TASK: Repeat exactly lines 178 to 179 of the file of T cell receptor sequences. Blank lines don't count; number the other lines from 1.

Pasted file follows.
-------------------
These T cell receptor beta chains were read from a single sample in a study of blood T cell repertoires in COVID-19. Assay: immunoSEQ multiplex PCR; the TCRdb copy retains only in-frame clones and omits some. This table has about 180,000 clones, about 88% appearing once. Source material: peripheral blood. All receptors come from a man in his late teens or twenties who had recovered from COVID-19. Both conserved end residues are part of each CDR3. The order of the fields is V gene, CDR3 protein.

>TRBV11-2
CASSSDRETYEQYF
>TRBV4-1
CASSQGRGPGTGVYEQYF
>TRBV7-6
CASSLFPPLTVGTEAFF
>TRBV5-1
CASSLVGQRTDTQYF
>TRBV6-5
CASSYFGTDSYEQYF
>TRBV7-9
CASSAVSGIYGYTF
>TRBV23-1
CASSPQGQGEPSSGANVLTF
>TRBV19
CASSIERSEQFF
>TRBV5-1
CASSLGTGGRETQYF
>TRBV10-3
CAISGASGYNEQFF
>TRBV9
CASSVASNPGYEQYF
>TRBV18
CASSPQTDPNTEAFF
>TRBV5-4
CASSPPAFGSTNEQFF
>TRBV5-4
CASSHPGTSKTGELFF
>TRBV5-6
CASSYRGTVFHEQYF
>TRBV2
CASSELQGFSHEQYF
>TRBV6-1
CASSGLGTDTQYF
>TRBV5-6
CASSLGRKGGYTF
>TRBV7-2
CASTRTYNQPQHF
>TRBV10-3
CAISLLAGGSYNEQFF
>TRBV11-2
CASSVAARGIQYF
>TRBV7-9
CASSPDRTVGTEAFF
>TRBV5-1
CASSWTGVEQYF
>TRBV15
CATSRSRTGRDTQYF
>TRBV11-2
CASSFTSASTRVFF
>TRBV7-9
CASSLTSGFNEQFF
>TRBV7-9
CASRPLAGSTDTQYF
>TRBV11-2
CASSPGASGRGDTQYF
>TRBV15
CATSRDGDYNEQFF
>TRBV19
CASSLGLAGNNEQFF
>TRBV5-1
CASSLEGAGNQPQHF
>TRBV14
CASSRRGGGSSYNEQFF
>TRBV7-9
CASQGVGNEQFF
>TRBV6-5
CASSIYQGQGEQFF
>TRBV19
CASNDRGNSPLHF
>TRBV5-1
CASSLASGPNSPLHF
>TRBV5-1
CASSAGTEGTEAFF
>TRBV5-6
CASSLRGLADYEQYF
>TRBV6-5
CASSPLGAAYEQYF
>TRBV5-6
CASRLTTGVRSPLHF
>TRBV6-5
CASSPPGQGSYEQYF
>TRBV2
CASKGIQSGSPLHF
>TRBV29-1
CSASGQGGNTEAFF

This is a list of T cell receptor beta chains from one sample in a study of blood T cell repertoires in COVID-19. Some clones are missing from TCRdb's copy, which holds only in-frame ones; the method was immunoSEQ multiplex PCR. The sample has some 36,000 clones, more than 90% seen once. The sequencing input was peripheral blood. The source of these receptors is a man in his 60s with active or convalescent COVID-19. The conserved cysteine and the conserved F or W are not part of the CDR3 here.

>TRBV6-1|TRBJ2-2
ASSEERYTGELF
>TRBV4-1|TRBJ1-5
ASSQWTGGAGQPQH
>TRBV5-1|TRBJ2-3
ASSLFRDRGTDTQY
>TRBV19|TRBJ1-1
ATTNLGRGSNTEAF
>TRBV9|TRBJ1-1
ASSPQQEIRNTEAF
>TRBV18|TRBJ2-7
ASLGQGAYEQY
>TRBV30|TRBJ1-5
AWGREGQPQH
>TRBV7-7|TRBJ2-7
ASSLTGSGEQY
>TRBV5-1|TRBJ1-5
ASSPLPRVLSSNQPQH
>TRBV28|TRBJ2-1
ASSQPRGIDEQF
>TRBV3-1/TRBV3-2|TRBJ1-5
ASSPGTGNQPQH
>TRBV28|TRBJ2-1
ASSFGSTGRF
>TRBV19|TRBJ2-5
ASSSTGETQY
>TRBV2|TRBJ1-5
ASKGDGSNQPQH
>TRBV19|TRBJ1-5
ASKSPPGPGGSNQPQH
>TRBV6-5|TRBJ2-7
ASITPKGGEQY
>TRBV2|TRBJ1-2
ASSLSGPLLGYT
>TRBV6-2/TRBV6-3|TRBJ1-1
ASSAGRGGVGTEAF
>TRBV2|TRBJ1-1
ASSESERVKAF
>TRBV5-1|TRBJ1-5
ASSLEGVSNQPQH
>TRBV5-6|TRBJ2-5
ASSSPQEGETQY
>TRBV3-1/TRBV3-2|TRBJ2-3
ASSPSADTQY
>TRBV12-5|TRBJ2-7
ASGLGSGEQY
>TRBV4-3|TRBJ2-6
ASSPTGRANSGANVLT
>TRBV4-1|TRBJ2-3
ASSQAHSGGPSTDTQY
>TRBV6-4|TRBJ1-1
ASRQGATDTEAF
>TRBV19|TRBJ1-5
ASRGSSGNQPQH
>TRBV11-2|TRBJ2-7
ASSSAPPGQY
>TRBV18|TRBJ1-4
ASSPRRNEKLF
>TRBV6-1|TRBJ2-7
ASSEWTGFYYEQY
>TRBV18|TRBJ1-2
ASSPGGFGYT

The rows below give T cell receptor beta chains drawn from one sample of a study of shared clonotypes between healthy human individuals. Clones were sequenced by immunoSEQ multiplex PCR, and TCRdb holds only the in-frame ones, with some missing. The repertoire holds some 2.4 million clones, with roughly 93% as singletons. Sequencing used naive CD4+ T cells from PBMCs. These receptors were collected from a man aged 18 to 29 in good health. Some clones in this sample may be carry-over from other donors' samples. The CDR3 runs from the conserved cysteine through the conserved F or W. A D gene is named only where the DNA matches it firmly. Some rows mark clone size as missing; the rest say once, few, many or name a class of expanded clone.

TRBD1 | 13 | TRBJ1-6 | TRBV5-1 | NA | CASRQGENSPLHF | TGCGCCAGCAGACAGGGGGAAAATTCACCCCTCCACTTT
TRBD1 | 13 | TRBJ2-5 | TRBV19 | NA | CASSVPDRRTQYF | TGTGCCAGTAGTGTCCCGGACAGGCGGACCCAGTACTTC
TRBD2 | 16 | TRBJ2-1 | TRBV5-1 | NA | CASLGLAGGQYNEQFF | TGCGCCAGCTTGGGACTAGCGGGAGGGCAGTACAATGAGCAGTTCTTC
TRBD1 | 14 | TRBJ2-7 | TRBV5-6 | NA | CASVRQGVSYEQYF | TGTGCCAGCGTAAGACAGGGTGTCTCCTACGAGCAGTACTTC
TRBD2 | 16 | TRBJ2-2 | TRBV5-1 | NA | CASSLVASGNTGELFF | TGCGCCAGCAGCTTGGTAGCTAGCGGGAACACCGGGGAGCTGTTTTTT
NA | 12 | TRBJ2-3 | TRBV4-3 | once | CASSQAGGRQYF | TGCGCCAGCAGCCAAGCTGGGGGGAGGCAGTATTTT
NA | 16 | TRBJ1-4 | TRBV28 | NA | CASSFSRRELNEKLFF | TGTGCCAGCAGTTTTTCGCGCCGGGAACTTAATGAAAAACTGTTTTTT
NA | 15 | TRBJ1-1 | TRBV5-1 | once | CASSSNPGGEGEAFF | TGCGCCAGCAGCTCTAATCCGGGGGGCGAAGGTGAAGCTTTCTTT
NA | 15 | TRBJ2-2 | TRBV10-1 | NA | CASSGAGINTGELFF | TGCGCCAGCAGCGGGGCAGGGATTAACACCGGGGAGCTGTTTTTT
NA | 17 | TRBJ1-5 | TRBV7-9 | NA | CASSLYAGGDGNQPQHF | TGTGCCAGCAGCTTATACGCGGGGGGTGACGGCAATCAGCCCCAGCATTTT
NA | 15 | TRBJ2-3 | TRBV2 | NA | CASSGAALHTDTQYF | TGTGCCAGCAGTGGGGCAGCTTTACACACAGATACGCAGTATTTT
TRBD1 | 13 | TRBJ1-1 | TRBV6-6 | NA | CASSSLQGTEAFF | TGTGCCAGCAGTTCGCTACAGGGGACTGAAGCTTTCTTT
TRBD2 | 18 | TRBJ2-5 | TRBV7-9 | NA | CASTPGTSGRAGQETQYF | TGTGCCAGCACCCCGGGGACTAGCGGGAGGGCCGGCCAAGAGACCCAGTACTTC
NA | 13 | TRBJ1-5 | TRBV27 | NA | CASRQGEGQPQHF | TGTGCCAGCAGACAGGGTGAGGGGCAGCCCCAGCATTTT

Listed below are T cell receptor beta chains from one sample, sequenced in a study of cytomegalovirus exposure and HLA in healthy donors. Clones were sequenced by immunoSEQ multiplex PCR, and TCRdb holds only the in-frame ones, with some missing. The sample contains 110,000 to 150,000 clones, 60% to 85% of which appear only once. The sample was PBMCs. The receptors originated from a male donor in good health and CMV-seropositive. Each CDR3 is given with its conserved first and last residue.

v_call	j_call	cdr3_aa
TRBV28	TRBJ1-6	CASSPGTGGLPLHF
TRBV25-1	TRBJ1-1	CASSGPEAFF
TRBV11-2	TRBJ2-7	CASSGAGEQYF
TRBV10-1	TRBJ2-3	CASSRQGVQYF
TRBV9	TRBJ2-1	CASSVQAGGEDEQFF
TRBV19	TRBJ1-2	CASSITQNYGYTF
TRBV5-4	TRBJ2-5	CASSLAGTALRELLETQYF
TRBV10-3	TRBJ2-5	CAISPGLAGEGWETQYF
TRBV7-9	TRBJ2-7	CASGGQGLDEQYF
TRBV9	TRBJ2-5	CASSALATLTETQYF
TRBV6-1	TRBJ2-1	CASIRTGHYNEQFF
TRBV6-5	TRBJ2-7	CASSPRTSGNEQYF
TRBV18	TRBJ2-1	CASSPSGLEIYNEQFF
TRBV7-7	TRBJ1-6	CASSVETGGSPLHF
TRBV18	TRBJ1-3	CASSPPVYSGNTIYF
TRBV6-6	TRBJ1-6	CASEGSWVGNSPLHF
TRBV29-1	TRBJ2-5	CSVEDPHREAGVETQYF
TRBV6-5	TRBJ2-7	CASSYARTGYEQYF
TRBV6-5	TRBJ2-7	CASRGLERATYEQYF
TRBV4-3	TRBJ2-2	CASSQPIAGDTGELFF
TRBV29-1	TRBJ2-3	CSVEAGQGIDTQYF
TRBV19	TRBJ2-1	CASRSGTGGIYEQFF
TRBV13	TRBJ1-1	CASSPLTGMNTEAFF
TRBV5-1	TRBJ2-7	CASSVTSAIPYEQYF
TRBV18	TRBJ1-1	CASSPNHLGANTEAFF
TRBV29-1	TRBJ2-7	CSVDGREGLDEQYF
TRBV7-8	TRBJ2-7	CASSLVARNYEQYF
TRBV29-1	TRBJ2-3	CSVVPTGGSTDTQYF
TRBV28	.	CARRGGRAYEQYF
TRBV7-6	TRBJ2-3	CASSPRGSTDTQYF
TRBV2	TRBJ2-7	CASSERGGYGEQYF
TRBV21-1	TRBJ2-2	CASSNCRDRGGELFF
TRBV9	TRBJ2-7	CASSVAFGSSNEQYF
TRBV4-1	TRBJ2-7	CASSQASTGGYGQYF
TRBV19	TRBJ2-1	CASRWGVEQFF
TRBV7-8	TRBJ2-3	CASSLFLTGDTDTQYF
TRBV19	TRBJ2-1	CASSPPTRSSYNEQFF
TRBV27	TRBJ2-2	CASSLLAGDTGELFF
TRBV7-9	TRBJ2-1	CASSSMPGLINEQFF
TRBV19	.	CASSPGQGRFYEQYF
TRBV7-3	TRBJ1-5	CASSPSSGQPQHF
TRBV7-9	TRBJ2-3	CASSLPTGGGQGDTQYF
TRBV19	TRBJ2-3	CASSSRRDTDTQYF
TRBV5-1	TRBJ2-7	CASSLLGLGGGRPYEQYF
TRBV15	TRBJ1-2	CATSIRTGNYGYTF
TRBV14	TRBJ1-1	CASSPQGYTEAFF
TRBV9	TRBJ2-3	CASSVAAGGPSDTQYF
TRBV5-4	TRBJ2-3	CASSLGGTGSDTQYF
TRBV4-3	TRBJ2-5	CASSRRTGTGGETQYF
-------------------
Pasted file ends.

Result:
TRBV6-1	TRBJ2-1	CASIRTGHYNEQFF
TRBV6-5	TRBJ2-7	CASSPRTSGNEQYF